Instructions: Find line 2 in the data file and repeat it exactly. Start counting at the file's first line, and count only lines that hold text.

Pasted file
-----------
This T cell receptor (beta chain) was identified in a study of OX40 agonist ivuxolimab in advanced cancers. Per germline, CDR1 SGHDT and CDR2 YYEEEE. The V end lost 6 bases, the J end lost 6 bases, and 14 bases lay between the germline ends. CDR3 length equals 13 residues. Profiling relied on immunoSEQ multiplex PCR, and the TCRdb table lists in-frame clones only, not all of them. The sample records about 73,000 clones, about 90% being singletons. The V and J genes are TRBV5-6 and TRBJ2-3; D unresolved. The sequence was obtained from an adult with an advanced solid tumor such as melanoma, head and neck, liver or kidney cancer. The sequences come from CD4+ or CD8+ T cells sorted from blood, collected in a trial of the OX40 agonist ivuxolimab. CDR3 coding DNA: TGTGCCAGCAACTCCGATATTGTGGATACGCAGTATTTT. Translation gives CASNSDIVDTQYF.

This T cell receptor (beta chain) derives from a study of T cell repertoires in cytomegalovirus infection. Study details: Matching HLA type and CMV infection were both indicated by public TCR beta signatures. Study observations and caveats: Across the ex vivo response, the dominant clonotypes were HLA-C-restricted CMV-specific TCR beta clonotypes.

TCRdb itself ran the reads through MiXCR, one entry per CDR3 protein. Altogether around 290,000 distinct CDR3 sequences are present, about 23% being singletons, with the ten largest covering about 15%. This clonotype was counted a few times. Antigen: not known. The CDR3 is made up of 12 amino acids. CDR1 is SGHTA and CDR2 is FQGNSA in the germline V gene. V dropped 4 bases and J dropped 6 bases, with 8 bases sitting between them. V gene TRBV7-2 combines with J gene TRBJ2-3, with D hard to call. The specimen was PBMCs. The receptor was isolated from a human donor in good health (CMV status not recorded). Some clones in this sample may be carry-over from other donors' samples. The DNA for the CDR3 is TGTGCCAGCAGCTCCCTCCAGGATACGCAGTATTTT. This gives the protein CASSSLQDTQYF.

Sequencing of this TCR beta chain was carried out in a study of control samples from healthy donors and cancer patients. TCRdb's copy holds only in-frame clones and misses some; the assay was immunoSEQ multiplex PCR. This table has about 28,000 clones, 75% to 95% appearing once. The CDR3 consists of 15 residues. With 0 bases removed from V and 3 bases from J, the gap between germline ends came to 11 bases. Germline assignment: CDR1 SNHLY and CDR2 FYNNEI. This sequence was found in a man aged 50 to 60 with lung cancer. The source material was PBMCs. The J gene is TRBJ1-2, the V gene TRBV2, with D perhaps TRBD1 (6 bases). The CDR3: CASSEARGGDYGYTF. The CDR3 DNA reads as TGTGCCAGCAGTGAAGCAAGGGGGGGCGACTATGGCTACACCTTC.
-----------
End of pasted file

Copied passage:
This T cell receptor (beta chain) derives from a study of T cell repertoires in cytomegalovirus infection. Study details: Matching HLA type and CMV infection were both indicated by public TCR beta signatures. Study observations and caveats: Across the ex vivo response, the dominant clonotypes were HLA-C-restricted CMV-specific TCR beta clonotypes.